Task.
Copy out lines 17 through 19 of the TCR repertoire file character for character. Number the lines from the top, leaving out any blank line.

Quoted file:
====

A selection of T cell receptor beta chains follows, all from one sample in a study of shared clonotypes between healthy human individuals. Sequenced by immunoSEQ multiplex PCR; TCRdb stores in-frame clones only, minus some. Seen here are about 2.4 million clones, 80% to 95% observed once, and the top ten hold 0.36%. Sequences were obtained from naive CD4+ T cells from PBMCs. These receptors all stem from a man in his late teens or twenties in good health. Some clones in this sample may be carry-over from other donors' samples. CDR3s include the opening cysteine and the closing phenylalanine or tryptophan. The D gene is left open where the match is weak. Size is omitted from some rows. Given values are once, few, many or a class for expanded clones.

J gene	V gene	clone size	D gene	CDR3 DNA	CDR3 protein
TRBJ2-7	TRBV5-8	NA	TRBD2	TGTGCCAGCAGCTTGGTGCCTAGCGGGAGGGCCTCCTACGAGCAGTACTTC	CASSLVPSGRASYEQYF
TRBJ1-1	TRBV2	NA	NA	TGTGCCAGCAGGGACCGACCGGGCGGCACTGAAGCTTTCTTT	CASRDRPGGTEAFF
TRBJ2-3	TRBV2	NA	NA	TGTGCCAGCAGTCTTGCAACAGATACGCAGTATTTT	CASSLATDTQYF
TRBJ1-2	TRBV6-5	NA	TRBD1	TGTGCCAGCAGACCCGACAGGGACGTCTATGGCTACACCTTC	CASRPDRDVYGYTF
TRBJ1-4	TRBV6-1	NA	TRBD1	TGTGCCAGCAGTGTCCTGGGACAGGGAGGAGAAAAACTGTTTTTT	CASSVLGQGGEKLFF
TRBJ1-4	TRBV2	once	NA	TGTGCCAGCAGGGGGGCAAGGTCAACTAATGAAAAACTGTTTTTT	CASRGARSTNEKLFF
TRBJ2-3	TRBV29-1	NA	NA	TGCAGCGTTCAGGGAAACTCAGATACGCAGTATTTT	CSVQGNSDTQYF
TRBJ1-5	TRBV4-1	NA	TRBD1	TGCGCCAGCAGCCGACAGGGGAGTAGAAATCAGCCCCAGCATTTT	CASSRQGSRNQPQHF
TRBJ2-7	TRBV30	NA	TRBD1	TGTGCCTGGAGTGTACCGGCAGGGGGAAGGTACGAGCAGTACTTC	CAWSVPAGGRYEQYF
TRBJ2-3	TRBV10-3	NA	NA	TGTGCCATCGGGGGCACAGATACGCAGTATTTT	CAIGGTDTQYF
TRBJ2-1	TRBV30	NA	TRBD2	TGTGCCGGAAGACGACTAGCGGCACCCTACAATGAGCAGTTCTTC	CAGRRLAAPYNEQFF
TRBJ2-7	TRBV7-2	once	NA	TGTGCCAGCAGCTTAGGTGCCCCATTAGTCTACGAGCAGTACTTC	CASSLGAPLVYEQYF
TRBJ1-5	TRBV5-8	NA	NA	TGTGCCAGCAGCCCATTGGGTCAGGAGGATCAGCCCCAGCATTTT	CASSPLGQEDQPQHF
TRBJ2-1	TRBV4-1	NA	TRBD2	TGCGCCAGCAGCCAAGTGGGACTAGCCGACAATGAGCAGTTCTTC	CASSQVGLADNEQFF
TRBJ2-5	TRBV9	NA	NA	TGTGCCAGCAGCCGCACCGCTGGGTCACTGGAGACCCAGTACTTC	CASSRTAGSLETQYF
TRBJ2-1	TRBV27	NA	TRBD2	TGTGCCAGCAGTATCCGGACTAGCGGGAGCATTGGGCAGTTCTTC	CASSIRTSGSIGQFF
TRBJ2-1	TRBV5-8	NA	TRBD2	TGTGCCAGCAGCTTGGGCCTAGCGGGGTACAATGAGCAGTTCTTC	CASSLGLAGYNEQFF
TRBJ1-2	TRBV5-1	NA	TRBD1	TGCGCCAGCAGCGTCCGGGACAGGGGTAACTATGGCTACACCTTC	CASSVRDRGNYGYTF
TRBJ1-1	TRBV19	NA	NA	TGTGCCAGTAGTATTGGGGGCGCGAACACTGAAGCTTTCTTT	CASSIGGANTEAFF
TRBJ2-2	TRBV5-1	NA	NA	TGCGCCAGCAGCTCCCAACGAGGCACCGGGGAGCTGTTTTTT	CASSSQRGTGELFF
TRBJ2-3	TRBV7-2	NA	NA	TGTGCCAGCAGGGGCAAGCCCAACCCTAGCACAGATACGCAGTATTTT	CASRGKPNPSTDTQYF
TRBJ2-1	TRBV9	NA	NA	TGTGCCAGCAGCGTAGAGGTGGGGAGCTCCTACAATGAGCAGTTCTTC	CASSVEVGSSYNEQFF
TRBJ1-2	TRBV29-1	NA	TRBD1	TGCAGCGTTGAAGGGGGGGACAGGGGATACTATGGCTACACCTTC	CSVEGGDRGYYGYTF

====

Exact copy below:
TRBJ2-5	TRBV9	NA	NA	TGTGCCAGCAGCCGCACCGCTGGGTCACTGGAGACCCAGTACTTC	CASSRTAGSLETQYF
TRBJ2-1	TRBV27	NA	TRBD2	TGTGCCAGCAGTATCCGGACTAGCGGGAGCATTGGGCAGTTCTTC	CASSIRTSGSIGQFF
TRBJ2-1	TRBV5-8	NA	TRBD2	TGTGCCAGCAGCTTGGGCCTAGCGGGGTACAATGAGCAGTTCTTC	CASSLGLAGYNEQFF